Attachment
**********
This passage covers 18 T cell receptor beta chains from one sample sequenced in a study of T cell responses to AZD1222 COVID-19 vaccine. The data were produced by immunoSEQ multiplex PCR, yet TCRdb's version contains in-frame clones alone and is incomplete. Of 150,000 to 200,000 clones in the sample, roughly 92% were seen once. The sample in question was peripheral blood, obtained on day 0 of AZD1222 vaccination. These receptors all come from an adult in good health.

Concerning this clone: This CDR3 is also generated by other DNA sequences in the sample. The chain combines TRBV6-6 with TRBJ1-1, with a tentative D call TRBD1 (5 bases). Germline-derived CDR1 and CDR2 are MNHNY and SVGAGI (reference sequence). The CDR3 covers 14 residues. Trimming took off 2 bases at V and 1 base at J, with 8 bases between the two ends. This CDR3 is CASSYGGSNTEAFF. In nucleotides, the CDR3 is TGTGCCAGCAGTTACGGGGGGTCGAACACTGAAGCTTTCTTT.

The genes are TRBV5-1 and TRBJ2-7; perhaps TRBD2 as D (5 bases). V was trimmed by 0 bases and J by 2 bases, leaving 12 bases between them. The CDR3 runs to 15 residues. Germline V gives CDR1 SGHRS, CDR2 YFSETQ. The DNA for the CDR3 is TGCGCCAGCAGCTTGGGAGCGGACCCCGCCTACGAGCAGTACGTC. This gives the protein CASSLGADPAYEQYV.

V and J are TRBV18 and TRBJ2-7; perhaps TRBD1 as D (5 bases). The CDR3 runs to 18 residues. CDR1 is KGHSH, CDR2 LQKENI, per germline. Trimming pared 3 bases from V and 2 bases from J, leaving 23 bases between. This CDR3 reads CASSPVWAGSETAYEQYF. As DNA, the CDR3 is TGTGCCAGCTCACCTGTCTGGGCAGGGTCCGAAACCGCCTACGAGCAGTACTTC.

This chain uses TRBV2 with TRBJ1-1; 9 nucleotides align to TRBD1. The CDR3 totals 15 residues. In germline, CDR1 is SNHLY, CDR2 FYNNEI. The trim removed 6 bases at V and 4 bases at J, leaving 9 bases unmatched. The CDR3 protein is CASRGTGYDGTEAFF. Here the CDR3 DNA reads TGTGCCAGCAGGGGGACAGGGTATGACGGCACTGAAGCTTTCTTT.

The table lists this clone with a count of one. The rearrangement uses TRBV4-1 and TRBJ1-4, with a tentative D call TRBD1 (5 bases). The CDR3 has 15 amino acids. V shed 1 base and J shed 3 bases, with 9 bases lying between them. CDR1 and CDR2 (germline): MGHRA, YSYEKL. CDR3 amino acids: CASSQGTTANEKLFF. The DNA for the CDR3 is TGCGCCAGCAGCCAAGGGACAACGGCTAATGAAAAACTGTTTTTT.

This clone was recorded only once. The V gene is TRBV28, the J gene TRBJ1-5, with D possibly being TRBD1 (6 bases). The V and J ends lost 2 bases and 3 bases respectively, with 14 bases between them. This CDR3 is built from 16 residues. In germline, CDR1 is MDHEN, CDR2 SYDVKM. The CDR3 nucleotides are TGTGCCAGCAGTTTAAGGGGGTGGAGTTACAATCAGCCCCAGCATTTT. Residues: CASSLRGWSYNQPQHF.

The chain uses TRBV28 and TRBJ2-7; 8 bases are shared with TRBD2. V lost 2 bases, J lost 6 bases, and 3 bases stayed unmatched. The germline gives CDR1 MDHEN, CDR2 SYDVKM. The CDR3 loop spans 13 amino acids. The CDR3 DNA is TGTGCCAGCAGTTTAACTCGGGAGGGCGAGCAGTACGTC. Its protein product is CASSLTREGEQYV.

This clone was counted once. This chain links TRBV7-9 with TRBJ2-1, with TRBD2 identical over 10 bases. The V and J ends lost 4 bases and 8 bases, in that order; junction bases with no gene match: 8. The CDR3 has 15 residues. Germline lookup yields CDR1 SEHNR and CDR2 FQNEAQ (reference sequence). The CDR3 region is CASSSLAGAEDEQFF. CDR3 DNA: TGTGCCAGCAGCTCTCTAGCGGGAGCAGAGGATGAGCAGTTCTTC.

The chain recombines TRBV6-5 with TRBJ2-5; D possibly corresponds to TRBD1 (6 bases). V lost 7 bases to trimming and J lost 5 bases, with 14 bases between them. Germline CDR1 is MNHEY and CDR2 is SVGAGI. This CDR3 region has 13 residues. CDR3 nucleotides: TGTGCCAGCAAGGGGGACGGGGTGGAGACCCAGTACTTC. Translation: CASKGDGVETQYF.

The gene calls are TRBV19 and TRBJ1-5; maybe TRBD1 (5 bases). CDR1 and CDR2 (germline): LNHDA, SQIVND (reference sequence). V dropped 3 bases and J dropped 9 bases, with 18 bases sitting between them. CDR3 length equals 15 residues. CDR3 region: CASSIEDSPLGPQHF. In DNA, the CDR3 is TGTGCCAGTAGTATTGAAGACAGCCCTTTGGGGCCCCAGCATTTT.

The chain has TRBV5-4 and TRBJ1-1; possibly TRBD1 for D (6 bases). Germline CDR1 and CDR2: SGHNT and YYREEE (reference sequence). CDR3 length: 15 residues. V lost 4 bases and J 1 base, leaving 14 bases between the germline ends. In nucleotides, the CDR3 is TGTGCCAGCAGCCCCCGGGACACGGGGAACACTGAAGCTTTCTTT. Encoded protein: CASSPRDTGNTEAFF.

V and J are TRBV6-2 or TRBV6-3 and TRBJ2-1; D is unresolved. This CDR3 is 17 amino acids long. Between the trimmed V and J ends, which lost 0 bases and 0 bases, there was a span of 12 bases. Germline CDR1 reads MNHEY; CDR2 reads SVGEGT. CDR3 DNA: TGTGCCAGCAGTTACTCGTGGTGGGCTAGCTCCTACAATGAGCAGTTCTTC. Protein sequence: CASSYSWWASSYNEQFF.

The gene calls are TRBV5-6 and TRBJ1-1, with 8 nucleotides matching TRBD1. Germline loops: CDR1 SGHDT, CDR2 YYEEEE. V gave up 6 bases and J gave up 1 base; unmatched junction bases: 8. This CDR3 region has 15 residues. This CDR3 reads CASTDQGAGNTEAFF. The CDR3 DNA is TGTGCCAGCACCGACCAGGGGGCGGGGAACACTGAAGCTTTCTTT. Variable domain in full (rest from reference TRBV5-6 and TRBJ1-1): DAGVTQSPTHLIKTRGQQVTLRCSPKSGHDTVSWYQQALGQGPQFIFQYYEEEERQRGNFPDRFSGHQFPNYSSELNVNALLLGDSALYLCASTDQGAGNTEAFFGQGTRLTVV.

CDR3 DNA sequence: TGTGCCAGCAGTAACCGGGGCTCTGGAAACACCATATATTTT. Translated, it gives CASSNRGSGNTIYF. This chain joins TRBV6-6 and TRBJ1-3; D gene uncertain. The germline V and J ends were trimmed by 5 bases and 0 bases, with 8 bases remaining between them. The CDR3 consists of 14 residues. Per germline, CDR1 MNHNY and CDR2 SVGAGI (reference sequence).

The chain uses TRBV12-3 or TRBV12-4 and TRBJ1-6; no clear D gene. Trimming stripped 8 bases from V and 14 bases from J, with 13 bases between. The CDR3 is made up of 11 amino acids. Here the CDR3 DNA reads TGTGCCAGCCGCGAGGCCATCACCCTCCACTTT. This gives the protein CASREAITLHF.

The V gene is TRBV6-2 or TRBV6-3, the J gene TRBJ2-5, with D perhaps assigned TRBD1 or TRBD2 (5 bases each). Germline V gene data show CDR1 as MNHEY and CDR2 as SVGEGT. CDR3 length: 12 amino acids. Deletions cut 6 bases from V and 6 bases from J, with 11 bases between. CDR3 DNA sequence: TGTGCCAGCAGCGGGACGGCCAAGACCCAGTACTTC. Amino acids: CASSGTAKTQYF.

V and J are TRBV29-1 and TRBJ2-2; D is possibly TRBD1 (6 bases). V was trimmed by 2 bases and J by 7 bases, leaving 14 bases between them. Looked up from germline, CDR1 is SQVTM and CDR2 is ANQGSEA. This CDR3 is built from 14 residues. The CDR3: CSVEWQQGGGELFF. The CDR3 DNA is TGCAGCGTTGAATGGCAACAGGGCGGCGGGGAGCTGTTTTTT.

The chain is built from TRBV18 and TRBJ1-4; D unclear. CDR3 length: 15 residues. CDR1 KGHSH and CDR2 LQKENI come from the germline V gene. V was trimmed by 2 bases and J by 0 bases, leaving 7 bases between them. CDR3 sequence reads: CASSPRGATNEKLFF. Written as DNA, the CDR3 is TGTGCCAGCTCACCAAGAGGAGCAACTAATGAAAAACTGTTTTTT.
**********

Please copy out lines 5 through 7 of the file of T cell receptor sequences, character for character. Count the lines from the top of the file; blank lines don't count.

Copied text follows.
This chain uses TRBV2 with TRBJ1-1; 9 nucleotides align to TRBD1. The CDR3 totals 15 residues. In germline, CDR1 is SNHLY, CDR2 FYNNEI. The trim removed 6 bases at V and 4 bases at J, leaving 9 bases unmatched. The CDR3 protein is CASRGTGYDGTEAFF. Here the CDR3 DNA reads TGTGCCAGCAGGGGGACAGGGTATGACGGCACTGAAGCTTTCTTT.

The table lists this clone with a count of one. The rearrangement uses TRBV4-1 and TRBJ1-4, with a tentative D call TRBD1 (5 bases). The CDR3 has 15 amino acids. V shed 1 base and J shed 3 bases, with 9 bases lying between them. CDR1 and CDR2 (germline): MGHRA, YSYEKL. CDR3 amino acids: CASSQGTTANEKLFF. The DNA for the CDR3 is TGCGCCAGCAGCCAAGGGACAACGGCTAATGAAAAACTGTTTTTT.

This clone was recorded only once. The V gene is TRBV28, the J gene TRBJ1-5, with D possibly being TRBD1 (6 bases). The V and J ends lost 2 bases and 3 bases respectively, with 14 bases between them. This CDR3 is built from 16 residues. In germline, CDR1 is MDHEN, CDR2 SYDVKM. The CDR3 nucleotides are TGTGCCAGCAGTTTAAGGGGGTGGAGTTACAATCAGCCCCAGCATTTT. Residues: CASSLRGWSYNQPQHF.